Al Yanda's Homemade Electric Car

Al Yanda, A Kansas City architect, builds his own version of the ultra-light, ultra-efficient electric car.

| September/October 1975

  • Alyanda
    Al Yanda in his ultra-light, ultra-efficient electric town car.

  • Alyanda

In Issue No. 33, we gave MOTHER's readers a look at Bob Way's single-cylinder, three-wheeled "Wayfarer", and mentioned that "a whole bunch of other folks are also working on ultra-light, ultra-efficient town cars, too". Well, here's another member of that elite group of hardy pioneers: Al Yanda . . . a Kansas City architect with a particular disdain for Detroit's two-ton gas-guzzling status symbols, and a very special talent for putting together his own "better idea". In this case, it's a sleek little homemade electric car he built for somewhere around $800.

Al's not the kind of guy to jump feet first into a project, and then pull his head in second . . . instead, he designed a 20-inch, to-scale cardboard model of his brainstorm — just to make sure everything fit the way he wanted, y'know — then proceeded to build a full-size plywood prototype (just to make doubly sure), and then went to work on the real thing. And his painstaking planning shows.

Take a look at the body, for instance. Al tossed fancy appearances to the wind — literally — and come up with a lightweight sheet aluminum structure specifically designed to offer minimum air and gravity resistance. And what's beneath his homemade electric car sounds a little like a promotion sheet for one of those "sexy" European jobs: four-wheel independent suspension, front and rear disc brakes, rack-and-pinion steering, and "tuck-away" headlights. And there are a number of fairly radical innovations, too, like low-friction Delrin fittings to cut the number of lubrication points down to a single great big one (on the steering column), and a hand-operated crank windshield wiper for rainy days.

But the real heart of the matter is what makes Al's runabout run. A total of 250 pounds of the 550-pound car is batteries ... four 6-volt Gould lead-acid units, hooked up to two permanent magnet Bosch 1.14-horsepower motors. A fan belt connects each of the drive units to a pulley wheel fixed to the car's split rear axle. When Mr. Yanda wants to go, he simply pushes a floor pedal that engages either two, three, or four of the batteries at a time . . . and he's off. Top speed is 35 mph-plus, with a range of around 30 or 35 miles per charge. Just right for non-polluting jaunts to work, or the neighborhood grocery store.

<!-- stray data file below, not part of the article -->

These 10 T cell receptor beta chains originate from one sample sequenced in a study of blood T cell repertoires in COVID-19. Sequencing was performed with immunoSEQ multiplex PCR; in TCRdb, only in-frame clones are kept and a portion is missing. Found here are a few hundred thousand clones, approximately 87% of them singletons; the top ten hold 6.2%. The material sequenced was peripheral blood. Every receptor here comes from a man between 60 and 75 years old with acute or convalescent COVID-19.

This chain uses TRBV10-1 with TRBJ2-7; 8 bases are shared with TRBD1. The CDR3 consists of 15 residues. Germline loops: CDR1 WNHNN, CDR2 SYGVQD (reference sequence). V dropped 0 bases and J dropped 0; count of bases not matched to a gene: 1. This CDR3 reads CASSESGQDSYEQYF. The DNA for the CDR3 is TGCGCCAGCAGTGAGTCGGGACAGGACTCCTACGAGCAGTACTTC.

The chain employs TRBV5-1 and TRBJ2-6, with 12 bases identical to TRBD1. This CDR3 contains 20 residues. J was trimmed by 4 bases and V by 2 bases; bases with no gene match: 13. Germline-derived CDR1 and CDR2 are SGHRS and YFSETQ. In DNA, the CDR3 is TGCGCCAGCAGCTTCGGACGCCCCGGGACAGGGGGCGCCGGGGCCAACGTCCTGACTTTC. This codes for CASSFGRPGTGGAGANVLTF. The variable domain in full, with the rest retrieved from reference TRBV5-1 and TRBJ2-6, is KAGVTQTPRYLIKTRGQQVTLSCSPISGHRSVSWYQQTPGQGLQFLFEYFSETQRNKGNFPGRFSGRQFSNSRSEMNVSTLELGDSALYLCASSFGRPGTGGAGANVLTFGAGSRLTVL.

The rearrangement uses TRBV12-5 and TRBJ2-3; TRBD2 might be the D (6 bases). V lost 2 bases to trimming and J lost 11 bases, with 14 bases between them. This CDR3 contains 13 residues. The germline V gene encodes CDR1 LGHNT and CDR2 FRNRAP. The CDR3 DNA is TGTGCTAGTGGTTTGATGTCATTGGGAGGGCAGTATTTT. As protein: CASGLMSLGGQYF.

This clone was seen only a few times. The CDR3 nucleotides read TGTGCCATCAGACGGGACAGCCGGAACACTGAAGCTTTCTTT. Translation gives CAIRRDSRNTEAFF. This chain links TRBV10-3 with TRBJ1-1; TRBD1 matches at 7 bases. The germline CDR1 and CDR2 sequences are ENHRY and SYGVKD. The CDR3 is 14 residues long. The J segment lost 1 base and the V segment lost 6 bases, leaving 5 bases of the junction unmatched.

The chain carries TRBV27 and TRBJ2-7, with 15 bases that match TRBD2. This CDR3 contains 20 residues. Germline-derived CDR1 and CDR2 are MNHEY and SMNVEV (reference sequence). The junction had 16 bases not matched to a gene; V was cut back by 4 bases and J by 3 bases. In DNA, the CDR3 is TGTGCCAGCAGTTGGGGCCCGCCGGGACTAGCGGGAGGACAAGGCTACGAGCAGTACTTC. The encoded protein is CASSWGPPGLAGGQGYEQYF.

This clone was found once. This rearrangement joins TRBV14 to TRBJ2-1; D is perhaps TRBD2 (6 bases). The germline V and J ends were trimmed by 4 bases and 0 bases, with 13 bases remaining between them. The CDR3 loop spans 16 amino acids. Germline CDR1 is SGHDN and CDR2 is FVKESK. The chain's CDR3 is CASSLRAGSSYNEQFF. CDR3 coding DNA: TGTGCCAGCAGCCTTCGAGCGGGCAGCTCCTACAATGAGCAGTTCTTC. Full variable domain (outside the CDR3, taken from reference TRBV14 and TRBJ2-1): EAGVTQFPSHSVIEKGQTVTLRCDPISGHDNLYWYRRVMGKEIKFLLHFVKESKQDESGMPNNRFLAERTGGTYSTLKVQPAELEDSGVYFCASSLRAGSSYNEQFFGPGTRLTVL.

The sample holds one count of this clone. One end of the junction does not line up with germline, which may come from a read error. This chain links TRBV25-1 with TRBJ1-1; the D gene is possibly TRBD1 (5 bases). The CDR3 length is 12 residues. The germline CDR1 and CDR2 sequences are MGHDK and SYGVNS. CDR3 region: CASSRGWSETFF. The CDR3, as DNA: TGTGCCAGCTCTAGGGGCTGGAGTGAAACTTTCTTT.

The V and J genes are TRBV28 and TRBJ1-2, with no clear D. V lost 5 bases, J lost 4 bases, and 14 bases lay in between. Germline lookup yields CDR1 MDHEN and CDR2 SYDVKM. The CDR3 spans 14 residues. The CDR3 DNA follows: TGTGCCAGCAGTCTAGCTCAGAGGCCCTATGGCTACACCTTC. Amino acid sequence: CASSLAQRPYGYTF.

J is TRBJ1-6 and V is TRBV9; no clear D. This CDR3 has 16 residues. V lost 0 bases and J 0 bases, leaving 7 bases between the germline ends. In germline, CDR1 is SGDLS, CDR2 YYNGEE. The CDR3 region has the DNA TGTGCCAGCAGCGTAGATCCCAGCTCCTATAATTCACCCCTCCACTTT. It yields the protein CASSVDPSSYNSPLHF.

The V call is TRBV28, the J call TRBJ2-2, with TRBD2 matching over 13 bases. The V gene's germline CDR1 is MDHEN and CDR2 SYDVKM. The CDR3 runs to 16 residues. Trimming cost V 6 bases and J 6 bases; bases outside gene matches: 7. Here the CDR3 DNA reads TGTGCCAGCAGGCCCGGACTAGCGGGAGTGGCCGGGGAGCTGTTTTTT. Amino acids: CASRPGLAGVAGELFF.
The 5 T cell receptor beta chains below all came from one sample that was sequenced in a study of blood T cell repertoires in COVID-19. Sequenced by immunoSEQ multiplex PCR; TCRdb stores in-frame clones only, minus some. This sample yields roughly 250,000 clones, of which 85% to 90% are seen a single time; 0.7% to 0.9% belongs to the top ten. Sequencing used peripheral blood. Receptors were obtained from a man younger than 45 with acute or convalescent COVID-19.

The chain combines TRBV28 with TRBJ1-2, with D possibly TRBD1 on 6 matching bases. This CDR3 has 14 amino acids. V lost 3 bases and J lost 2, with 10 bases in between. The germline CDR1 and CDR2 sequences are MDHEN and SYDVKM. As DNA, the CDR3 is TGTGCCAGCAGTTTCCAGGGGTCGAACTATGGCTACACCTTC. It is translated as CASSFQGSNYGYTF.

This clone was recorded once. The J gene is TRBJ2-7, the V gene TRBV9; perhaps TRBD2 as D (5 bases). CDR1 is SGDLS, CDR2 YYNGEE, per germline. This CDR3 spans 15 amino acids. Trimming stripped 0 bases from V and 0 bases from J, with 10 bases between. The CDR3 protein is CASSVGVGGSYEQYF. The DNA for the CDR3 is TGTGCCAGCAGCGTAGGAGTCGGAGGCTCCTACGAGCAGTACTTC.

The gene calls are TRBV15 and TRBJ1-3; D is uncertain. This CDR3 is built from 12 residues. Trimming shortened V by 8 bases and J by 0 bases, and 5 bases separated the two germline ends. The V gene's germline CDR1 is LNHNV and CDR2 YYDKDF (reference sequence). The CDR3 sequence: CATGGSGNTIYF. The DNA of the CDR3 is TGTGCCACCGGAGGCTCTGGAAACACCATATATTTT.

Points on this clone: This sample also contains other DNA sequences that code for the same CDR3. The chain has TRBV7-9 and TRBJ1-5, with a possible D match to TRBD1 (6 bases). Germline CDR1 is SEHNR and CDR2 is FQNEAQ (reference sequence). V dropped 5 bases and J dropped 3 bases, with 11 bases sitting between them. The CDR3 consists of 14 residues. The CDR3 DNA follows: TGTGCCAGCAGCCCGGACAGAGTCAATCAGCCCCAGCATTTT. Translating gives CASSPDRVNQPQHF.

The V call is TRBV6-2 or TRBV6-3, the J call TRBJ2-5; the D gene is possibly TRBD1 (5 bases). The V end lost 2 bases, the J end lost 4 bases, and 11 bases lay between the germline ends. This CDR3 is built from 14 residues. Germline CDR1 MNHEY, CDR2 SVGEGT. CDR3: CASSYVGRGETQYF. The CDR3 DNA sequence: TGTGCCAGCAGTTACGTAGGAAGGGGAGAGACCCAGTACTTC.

Will success spoil Al Yanda? Not a chance . . . by the time you read this, the architect/inventor will probably have added side windows, Teflon hubcaps, and more efficient springs to his little vehicle. And he plans to install a regenerative braking mechanism, too, that will charge the batteries every time he hits the brakes. Here's a man who knows that once you've got something good, you can always make it better!

Which — when you think about it — is a lot more than can be said for some of the "professional" auto makers up in Motor City.

1/11/2009 8:17:04 AM

AL, just wanted to say "keep on keepin'on..and to RON: have you ever flown in an airplane? how many times did the wright bros try before they got it right, or henry ford hmmm? or maybe HOWARD HUGHES ? watch directv much?

1/11/2009 7:41:41 AM

Ron, I think the future of cars can come from innovators who take it upon themselves to make what the big companies won't. Also in many states you can make these cars street legal by registering them as a custom vehicle, whether or not you should drive them on the street, well I guess that depends on how much you trust your building skills. I plan on building my own.

1/8/2009 8:05:08 PM

C'mon, how about some real stuff instead of this garbage. It will NEVER be approved for street use anywhere. It won't pass crash tests or meet any Federal Safety standards. It's just fantasy.


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